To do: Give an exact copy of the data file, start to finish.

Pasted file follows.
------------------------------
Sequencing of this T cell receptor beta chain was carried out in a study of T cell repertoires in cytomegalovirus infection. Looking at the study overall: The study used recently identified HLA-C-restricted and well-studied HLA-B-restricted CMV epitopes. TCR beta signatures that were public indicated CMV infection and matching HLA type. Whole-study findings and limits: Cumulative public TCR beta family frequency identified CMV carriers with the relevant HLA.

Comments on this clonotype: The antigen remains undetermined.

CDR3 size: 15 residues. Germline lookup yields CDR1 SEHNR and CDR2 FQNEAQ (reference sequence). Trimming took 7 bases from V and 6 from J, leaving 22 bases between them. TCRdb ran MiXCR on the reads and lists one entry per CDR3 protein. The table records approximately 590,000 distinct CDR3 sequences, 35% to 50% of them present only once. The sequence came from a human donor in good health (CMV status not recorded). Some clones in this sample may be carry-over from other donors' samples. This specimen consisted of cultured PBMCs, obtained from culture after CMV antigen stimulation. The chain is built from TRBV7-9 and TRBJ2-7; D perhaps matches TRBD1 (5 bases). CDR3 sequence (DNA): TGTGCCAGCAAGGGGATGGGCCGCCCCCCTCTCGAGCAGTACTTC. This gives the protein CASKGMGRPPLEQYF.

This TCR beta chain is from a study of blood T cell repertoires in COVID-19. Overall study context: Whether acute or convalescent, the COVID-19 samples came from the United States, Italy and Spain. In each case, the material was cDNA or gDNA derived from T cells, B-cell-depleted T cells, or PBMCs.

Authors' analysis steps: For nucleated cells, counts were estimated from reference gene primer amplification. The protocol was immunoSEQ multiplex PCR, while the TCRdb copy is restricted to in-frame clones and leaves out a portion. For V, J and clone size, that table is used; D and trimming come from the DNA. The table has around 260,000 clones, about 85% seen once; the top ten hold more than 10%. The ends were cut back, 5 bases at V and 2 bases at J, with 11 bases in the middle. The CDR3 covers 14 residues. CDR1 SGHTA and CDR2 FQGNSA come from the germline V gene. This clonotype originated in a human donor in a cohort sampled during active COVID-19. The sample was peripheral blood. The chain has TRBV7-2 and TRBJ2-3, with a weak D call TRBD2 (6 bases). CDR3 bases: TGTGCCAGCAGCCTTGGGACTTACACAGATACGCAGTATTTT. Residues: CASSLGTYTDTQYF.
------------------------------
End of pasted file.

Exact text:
Sequencing of this T cell receptor beta chain was carried out in a study of T cell repertoires in cytomegalovirus infection. Looking at the study overall: The study used recently identified HLA-C-restricted and well-studied HLA-B-restricted CMV epitopes. TCR beta signatures that were public indicated CMV infection and matching HLA type. Whole-study findings and limits: Cumulative public TCR beta family frequency identified CMV carriers with the relevant HLA.

Comments on this clonotype: The antigen remains undetermined.

CDR3 size: 15 residues. Germline lookup yields CDR1 SEHNR and CDR2 FQNEAQ (reference sequence). Trimming took 7 bases from V and 6 from J, leaving 22 bases between them. TCRdb ran MiXCR on the reads and lists one entry per CDR3 protein. The table records approximately 590,000 distinct CDR3 sequences, 35% to 50% of them present only once. The sequence came from a human donor in good health (CMV status not recorded). Some clones in this sample may be carry-over from other donors' samples. This specimen consisted of cultured PBMCs, obtained from culture after CMV antigen stimulation. The chain is built from TRBV7-9 and TRBJ2-7; D perhaps matches TRBD1 (5 bases). CDR3 sequence (DNA): TGTGCCAGCAAGGGGATGGGCCGCCCCCCTCTCGAGCAGTACTTC. This gives the protein CASKGMGRPPLEQYF.

This TCR beta chain is from a study of blood T cell repertoires in COVID-19. Overall study context: Whether acute or convalescent, the COVID-19 samples came from the United States, Italy and Spain. In each case, the material was cDNA or gDNA derived from T cells, B-cell-depleted T cells, or PBMCs.

Authors' analysis steps: For nucleated cells, counts were estimated from reference gene primer amplification. The protocol was immunoSEQ multiplex PCR, while the TCRdb copy is restricted to in-frame clones and leaves out a portion. For V, J and clone size, that table is used; D and trimming come from the DNA. The table has around 260,000 clones, about 85% seen once; the top ten hold more than 10%. The ends were cut back, 5 bases at V and 2 bases at J, with 11 bases in the middle. The CDR3 covers 14 residues. CDR1 SGHTA and CDR2 FQGNSA come from the germline V gene. This clonotype originated in a human donor in a cohort sampled during active COVID-19. The sample was peripheral blood. The chain has TRBV7-2 and TRBJ2-3, with a weak D call TRBD2 (6 bases). CDR3 bases: TGTGCCAGCAGCCTTGGGACTTACACAGATACGCAGTATTTT. Residues: CASSLGTYTDTQYF.